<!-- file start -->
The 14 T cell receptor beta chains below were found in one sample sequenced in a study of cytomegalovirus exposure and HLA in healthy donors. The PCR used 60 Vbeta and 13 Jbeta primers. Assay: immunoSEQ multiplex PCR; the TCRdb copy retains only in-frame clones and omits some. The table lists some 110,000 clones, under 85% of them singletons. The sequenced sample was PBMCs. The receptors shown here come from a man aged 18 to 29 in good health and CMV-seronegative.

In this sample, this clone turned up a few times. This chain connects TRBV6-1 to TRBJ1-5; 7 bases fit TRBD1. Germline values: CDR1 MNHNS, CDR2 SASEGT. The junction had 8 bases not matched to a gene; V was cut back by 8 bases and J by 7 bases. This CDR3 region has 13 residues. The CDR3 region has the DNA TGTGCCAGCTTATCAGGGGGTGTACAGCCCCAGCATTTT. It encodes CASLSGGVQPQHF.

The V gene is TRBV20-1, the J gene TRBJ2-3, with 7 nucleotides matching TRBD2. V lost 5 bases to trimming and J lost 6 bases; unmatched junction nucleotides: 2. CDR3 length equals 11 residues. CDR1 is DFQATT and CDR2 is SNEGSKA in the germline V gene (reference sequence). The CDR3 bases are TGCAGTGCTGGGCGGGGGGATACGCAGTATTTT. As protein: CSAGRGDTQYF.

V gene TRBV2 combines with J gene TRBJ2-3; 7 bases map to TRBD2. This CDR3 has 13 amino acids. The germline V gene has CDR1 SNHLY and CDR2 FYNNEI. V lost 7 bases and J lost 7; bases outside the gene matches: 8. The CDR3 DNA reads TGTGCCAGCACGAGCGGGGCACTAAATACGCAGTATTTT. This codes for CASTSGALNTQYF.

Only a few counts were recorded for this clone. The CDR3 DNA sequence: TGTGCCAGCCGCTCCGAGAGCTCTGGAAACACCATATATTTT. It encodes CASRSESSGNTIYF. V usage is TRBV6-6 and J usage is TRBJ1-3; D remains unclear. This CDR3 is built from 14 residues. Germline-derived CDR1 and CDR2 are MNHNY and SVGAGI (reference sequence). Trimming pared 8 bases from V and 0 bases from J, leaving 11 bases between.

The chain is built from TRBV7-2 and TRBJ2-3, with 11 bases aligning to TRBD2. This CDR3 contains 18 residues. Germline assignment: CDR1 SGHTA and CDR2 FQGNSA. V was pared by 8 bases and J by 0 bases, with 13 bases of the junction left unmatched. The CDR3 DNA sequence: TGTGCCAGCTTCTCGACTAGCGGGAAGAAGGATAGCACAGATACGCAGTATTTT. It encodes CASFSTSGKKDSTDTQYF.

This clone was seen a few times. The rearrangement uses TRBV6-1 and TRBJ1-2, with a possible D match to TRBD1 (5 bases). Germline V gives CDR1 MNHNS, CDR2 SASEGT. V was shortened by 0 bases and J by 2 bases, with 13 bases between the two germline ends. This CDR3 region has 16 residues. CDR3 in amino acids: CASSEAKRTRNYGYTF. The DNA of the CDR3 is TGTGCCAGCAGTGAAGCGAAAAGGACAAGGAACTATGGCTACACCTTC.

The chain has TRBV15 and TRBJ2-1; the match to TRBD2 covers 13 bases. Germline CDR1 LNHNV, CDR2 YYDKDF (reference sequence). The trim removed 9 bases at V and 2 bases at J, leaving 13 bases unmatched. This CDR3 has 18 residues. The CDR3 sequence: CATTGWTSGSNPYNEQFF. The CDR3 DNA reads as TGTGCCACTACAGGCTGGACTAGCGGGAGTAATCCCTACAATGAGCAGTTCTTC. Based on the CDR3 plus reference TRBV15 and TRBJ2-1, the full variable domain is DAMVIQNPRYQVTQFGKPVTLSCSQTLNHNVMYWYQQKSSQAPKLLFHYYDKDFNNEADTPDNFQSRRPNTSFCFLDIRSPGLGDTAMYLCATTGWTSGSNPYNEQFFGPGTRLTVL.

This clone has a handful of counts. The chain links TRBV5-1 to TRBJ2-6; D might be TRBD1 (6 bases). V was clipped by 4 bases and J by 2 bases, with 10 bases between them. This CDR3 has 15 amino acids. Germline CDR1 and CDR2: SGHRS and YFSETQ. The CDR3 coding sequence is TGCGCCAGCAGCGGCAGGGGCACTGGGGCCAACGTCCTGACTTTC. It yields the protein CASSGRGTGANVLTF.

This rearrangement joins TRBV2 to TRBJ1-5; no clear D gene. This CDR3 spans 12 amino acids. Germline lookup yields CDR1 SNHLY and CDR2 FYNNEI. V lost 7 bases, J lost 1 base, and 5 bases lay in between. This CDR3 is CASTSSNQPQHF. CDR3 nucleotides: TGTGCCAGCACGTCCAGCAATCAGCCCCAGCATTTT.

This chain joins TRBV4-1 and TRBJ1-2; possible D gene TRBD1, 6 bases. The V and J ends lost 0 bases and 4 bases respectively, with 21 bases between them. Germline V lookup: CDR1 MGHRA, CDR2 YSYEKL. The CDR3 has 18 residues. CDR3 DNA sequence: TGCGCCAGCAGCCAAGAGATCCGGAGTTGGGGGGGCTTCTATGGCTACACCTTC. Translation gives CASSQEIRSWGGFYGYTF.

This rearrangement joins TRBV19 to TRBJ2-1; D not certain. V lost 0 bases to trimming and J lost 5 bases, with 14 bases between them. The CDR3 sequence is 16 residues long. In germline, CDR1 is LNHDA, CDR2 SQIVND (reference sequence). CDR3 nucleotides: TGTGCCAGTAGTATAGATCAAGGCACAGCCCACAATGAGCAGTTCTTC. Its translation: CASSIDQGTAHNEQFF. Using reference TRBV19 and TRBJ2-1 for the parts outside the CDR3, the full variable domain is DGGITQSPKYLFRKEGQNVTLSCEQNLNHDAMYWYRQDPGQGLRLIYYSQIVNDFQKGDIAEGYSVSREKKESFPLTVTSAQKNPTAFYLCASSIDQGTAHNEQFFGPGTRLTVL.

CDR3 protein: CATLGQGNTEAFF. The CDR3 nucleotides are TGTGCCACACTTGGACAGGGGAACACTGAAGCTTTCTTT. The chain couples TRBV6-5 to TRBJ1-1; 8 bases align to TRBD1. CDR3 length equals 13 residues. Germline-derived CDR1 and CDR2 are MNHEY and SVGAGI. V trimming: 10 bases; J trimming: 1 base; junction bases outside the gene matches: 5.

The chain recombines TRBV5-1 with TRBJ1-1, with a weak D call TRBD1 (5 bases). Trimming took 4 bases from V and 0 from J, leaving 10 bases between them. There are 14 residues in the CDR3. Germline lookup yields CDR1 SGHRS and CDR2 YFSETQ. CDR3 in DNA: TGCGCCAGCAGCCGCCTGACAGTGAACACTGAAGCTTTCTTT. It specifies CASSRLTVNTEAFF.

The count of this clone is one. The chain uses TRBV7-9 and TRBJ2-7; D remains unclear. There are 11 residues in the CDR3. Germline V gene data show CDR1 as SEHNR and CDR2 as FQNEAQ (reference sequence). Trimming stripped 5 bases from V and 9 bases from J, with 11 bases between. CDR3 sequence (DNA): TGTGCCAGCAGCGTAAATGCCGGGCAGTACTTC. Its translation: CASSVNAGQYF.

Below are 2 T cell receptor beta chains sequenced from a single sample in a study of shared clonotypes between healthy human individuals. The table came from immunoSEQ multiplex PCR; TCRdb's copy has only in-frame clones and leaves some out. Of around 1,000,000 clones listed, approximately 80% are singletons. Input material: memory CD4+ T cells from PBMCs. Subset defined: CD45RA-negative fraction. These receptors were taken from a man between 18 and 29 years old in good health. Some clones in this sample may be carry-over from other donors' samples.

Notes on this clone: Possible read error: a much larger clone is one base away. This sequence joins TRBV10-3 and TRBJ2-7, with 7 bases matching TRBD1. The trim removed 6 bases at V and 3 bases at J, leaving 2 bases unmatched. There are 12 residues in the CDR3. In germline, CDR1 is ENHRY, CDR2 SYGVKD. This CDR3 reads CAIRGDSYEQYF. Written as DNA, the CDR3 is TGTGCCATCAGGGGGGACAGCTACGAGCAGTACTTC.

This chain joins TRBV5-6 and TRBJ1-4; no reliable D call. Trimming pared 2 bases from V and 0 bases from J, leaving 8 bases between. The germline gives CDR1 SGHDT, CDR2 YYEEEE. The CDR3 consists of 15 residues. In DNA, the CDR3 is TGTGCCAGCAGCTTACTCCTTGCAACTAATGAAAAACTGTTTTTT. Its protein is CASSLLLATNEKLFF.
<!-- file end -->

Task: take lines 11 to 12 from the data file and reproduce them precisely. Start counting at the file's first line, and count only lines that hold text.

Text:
This chain joins TRBV4-1 and TRBJ1-2; possible D gene TRBD1, 6 bases. The V and J ends lost 0 bases and 4 bases respectively, with 21 bases between them. Germline V lookup: CDR1 MGHRA, CDR2 YSYEKL. The CDR3 has 18 residues. CDR3 DNA sequence: TGCGCCAGCAGCCAAGAGATCCGGAGTTGGGGGGGCTTCTATGGCTACACCTTC. Translation gives CASSQEIRSWGGFYGYTF.

This rearrangement joins TRBV19 to TRBJ2-1; D not certain. V lost 0 bases to trimming and J lost 5 bases, with 14 bases between them. The CDR3 sequence is 16 residues long. In germline, CDR1 is LNHDA, CDR2 SQIVND (reference sequence). CDR3 nucleotides: TGTGCCAGTAGTATAGATCAAGGCACAGCCCACAATGAGCAGTTCTTC. Its translation: CASSIDQGTAHNEQFF. Using reference TRBV19 and TRBJ2-1 for the parts outside the CDR3, the full variable domain is DGGITQSPKYLFRKEGQNVTLSCEQNLNHDAMYWYRQDPGQGLRLIYYSQIVNDFQKGDIAEGYSVSREKKESFPLTVTSAQKNPTAFYLCASSIDQGTAHNEQFFGPGTRLTVL.